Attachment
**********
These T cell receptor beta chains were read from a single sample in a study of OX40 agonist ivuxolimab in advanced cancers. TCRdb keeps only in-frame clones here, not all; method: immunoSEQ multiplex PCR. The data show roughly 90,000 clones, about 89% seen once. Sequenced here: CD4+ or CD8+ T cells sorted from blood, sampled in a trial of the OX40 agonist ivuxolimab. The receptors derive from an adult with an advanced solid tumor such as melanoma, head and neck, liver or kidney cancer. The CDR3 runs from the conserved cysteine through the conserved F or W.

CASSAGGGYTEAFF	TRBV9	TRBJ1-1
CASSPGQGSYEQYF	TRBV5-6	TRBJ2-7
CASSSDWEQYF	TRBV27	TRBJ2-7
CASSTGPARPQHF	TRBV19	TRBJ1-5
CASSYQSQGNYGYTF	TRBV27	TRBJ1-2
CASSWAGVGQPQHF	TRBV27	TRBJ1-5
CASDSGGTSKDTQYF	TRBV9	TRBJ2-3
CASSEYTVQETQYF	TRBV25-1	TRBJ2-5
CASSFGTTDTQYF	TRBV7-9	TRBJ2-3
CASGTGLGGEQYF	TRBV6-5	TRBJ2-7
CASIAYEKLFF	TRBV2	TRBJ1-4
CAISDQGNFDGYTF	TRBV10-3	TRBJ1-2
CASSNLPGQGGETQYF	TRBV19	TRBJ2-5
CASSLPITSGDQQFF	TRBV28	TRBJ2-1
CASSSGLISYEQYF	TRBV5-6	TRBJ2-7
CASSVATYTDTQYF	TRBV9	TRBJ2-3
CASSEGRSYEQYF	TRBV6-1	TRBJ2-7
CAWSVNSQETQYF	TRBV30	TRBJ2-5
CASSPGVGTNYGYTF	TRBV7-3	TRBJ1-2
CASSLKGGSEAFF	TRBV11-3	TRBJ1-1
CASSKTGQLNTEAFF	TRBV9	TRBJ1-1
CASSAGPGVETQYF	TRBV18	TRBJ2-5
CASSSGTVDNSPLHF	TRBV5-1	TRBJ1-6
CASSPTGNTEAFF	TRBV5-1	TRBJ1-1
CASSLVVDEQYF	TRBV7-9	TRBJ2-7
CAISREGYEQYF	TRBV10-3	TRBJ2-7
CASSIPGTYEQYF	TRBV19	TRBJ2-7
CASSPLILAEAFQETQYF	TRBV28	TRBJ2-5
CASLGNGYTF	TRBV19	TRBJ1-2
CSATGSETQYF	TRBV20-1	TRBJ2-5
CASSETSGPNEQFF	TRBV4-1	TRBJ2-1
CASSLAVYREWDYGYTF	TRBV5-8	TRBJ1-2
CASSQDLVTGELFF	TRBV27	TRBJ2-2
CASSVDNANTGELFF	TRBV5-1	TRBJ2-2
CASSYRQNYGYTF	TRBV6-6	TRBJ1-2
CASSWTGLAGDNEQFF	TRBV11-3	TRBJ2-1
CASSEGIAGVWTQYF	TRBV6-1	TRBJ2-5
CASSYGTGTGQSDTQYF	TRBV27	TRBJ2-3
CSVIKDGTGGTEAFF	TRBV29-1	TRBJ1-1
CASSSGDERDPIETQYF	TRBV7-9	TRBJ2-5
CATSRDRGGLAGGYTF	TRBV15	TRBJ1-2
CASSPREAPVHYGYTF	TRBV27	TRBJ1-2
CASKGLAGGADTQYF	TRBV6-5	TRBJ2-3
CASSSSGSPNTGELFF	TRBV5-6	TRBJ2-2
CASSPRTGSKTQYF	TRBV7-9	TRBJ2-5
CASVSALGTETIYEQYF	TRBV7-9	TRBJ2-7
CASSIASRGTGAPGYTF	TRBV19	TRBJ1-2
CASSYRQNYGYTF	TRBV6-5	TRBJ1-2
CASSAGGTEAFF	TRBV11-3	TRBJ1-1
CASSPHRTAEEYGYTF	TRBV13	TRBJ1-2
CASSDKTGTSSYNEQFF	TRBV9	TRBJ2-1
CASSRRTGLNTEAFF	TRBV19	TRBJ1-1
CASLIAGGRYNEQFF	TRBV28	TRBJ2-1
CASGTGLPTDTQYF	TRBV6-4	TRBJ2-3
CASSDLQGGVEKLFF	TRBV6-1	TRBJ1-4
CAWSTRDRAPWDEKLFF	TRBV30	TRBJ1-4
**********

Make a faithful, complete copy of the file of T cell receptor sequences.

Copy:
These T cell receptor beta chains were read from a single sample in a study of OX40 agonist ivuxolimab in advanced cancers. TCRdb keeps only in-frame clones here, not all; method: immunoSEQ multiplex PCR. The data show roughly 90,000 clones, about 89% seen once. Sequenced here: CD4+ or CD8+ T cells sorted from blood, sampled in a trial of the OX40 agonist ivuxolimab. The receptors derive from an adult with an advanced solid tumor such as melanoma, head and neck, liver or kidney cancer. The CDR3 runs from the conserved cysteine through the conserved F or W.

CASSAGGGYTEAFF	TRBV9	TRBJ1-1
CASSPGQGSYEQYF	TRBV5-6	TRBJ2-7
CASSSDWEQYF	TRBV27	TRBJ2-7
CASSTGPARPQHF	TRBV19	TRBJ1-5
CASSYQSQGNYGYTF	TRBV27	TRBJ1-2
CASSWAGVGQPQHF	TRBV27	TRBJ1-5
CASDSGGTSKDTQYF	TRBV9	TRBJ2-3
CASSEYTVQETQYF	TRBV25-1	TRBJ2-5
CASSFGTTDTQYF	TRBV7-9	TRBJ2-3
CASGTGLGGEQYF	TRBV6-5	TRBJ2-7
CASIAYEKLFF	TRBV2	TRBJ1-4
CAISDQGNFDGYTF	TRBV10-3	TRBJ1-2
CASSNLPGQGGETQYF	TRBV19	TRBJ2-5
CASSLPITSGDQQFF	TRBV28	TRBJ2-1
CASSSGLISYEQYF	TRBV5-6	TRBJ2-7
CASSVATYTDTQYF	TRBV9	TRBJ2-3
CASSEGRSYEQYF	TRBV6-1	TRBJ2-7
CAWSVNSQETQYF	TRBV30	TRBJ2-5
CASSPGVGTNYGYTF	TRBV7-3	TRBJ1-2
CASSLKGGSEAFF	TRBV11-3	TRBJ1-1
CASSKTGQLNTEAFF	TRBV9	TRBJ1-1
CASSAGPGVETQYF	TRBV18	TRBJ2-5
CASSSGTVDNSPLHF	TRBV5-1	TRBJ1-6
CASSPTGNTEAFF	TRBV5-1	TRBJ1-1
CASSLVVDEQYF	TRBV7-9	TRBJ2-7
CAISREGYEQYF	TRBV10-3	TRBJ2-7
CASSIPGTYEQYF	TRBV19	TRBJ2-7
CASSPLILAEAFQETQYF	TRBV28	TRBJ2-5
CASLGNGYTF	TRBV19	TRBJ1-2
CSATGSETQYF	TRBV20-1	TRBJ2-5
CASSETSGPNEQFF	TRBV4-1	TRBJ2-1
CASSLAVYREWDYGYTF	TRBV5-8	TRBJ1-2
CASSQDLVTGELFF	TRBV27	TRBJ2-2
CASSVDNANTGELFF	TRBV5-1	TRBJ2-2
CASSYRQNYGYTF	TRBV6-6	TRBJ1-2
CASSWTGLAGDNEQFF	TRBV11-3	TRBJ2-1
CASSEGIAGVWTQYF	TRBV6-1	TRBJ2-5
CASSYGTGTGQSDTQYF	TRBV27	TRBJ2-3
CSVIKDGTGGTEAFF	TRBV29-1	TRBJ1-1
CASSSGDERDPIETQYF	TRBV7-9	TRBJ2-5
CATSRDRGGLAGGYTF	TRBV15	TRBJ1-2
CASSPREAPVHYGYTF	TRBV27	TRBJ1-2
CASKGLAGGADTQYF	TRBV6-5	TRBJ2-3
CASSSSGSPNTGELFF	TRBV5-6	TRBJ2-2
CASSPRTGSKTQYF	TRBV7-9	TRBJ2-5
CASVSALGTETIYEQYF	TRBV7-9	TRBJ2-7
CASSIASRGTGAPGYTF	TRBV19	TRBJ1-2
CASSYRQNYGYTF	TRBV6-5	TRBJ1-2
CASSAGGTEAFF	TRBV11-3	TRBJ1-1
CASSPHRTAEEYGYTF	TRBV13	TRBJ1-2
CASSDKTGTSSYNEQFF	TRBV9	TRBJ2-1
CASSRRTGLNTEAFF	TRBV19	TRBJ1-1
CASLIAGGRYNEQFF	TRBV28	TRBJ2-1
CASGTGLPTDTQYF	TRBV6-4	TRBJ2-3
CASSDLQGGVEKLFF	TRBV6-1	TRBJ1-4
CAWSTRDRAPWDEKLFF	TRBV30	TRBJ1-4